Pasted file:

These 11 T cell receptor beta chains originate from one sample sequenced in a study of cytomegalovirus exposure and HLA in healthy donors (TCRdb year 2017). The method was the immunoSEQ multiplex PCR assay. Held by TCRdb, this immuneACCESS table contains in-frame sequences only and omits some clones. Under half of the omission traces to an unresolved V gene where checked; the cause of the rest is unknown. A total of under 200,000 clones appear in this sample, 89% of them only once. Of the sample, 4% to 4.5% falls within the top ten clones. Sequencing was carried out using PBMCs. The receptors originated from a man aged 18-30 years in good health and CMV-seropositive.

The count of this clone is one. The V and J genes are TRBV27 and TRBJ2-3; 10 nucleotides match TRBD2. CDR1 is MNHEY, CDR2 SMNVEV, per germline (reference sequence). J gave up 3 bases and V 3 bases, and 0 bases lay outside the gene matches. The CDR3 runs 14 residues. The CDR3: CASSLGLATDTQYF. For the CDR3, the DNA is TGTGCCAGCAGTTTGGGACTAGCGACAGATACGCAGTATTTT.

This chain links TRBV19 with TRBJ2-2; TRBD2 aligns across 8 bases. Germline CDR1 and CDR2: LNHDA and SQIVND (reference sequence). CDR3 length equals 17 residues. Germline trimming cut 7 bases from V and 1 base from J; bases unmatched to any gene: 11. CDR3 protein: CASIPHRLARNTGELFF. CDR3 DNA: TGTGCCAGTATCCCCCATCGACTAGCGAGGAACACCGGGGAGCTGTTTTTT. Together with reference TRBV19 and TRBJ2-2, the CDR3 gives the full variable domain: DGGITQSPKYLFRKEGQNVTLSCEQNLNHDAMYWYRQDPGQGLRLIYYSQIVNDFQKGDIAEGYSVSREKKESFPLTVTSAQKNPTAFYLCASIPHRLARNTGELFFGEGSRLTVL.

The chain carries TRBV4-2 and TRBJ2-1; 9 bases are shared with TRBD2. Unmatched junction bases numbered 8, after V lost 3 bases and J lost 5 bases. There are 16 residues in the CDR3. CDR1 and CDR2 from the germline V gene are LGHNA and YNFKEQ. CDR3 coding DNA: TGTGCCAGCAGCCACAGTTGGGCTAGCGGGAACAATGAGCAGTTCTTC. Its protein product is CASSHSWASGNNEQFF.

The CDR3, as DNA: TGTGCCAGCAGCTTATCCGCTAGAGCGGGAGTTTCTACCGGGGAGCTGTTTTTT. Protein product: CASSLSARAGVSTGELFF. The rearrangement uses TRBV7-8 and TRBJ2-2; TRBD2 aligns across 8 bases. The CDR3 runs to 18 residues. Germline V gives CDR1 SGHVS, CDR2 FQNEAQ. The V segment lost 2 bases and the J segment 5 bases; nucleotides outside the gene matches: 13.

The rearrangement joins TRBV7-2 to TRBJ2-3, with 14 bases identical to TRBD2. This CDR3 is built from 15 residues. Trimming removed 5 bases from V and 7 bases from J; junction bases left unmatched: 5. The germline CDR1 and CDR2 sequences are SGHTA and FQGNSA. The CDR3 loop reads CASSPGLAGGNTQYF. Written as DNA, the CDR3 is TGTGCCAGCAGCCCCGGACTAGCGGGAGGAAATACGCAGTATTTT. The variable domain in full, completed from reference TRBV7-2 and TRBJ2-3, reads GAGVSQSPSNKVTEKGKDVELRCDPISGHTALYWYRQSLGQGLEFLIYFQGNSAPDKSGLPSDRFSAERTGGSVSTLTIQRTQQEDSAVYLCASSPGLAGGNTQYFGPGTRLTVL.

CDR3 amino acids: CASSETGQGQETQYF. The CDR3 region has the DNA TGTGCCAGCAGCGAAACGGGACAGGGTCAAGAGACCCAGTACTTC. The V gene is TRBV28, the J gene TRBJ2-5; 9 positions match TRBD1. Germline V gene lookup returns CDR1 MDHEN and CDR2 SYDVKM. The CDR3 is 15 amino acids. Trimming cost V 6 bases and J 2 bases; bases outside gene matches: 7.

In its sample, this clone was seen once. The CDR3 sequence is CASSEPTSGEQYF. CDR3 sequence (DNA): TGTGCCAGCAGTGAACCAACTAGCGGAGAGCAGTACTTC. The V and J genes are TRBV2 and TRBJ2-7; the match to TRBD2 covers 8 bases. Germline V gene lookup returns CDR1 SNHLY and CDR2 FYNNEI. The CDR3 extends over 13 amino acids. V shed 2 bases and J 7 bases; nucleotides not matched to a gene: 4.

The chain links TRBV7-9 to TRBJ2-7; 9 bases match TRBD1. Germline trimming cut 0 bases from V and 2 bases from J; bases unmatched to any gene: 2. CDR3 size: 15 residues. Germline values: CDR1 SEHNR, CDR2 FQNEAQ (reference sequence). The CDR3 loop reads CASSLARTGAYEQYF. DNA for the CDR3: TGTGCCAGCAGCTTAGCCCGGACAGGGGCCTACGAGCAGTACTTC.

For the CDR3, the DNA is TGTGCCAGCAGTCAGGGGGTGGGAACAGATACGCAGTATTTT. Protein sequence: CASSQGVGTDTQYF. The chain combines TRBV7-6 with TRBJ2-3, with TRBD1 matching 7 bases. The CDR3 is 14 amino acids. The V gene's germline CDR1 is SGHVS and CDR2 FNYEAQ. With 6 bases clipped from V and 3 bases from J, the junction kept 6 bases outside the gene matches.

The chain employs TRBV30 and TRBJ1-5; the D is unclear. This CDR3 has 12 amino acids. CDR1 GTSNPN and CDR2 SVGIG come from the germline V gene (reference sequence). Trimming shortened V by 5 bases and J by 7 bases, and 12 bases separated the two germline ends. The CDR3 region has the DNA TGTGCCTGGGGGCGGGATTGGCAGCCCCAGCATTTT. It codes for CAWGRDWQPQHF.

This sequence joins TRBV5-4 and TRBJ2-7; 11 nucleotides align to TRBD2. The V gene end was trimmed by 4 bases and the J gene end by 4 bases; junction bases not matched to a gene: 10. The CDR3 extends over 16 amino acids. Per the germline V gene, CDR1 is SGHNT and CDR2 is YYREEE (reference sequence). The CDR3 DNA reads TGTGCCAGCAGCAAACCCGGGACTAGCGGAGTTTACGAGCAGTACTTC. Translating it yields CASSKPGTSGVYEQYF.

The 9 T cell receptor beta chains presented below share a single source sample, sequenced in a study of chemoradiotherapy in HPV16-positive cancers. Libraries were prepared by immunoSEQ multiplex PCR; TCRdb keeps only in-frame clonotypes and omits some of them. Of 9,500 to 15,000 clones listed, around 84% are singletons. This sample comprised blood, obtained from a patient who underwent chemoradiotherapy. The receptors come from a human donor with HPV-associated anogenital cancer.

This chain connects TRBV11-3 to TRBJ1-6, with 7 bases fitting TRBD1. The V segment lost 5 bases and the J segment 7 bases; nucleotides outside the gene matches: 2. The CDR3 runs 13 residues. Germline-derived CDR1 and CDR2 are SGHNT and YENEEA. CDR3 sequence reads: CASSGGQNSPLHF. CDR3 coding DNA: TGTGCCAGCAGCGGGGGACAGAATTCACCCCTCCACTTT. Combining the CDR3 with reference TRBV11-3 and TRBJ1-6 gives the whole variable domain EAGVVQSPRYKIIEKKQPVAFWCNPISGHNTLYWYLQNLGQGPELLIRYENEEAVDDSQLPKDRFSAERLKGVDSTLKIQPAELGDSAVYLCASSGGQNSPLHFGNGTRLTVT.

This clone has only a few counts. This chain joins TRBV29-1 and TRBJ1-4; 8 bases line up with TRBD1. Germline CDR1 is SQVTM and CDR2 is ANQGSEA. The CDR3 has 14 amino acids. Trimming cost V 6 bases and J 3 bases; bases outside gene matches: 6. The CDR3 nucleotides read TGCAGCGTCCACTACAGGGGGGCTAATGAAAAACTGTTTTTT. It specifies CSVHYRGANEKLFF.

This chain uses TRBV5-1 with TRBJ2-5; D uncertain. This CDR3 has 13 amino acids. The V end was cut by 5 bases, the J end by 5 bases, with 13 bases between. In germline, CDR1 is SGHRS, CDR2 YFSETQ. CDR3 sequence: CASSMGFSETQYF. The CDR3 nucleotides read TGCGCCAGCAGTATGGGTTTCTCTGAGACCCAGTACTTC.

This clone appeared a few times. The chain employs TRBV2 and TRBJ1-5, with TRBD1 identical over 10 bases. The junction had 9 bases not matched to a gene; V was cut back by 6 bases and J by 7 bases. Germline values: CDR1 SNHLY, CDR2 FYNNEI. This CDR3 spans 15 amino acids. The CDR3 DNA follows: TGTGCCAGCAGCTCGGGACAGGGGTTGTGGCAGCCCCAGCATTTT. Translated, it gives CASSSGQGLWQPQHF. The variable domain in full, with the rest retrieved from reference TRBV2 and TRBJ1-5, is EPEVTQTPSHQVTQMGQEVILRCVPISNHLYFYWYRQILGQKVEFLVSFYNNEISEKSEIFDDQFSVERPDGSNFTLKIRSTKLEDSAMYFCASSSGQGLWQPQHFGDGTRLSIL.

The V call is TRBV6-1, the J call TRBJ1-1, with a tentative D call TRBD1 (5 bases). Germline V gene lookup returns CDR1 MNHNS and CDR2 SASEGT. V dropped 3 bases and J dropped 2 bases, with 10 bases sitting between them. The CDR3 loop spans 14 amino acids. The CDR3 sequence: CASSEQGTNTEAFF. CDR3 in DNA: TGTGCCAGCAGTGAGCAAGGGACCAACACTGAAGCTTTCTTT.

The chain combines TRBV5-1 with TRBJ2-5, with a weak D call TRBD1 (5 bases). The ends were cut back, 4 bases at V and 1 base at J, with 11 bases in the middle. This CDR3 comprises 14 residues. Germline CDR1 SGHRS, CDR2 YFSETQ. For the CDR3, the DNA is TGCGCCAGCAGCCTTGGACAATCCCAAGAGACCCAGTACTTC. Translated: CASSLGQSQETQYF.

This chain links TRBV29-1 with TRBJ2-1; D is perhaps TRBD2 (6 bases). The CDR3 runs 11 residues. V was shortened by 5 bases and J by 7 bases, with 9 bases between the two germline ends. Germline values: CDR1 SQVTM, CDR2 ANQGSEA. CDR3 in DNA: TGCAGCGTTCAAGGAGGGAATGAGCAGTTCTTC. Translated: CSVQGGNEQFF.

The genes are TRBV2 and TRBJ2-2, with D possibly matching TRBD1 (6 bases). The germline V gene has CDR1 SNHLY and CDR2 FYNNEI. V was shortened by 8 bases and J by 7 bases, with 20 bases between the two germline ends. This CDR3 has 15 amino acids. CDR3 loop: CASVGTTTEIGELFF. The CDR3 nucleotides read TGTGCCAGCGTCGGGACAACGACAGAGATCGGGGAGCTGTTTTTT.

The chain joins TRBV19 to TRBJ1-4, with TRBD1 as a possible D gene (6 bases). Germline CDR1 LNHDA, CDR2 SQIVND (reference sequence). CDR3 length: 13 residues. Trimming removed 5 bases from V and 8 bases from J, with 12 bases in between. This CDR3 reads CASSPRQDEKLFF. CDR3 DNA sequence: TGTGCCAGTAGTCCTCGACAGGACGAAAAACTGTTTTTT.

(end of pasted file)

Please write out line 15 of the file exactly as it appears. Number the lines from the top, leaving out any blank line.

This clone has only a few counts. This chain joins TRBV29-1 and TRBJ1-4; 8 bases line up with TRBD1. Germline CDR1 is SQVTM and CDR2 is ANQGSEA. The CDR3 has 14 amino acids. Trimming cost V 6 bases and J 3 bases; bases outside gene matches: 6. The CDR3 nucleotides read TGCAGCGTCCACTACAGGGGGGCTAATGAAAAACTGTTTTTT. It specifies CSVHYRGANEKLFF.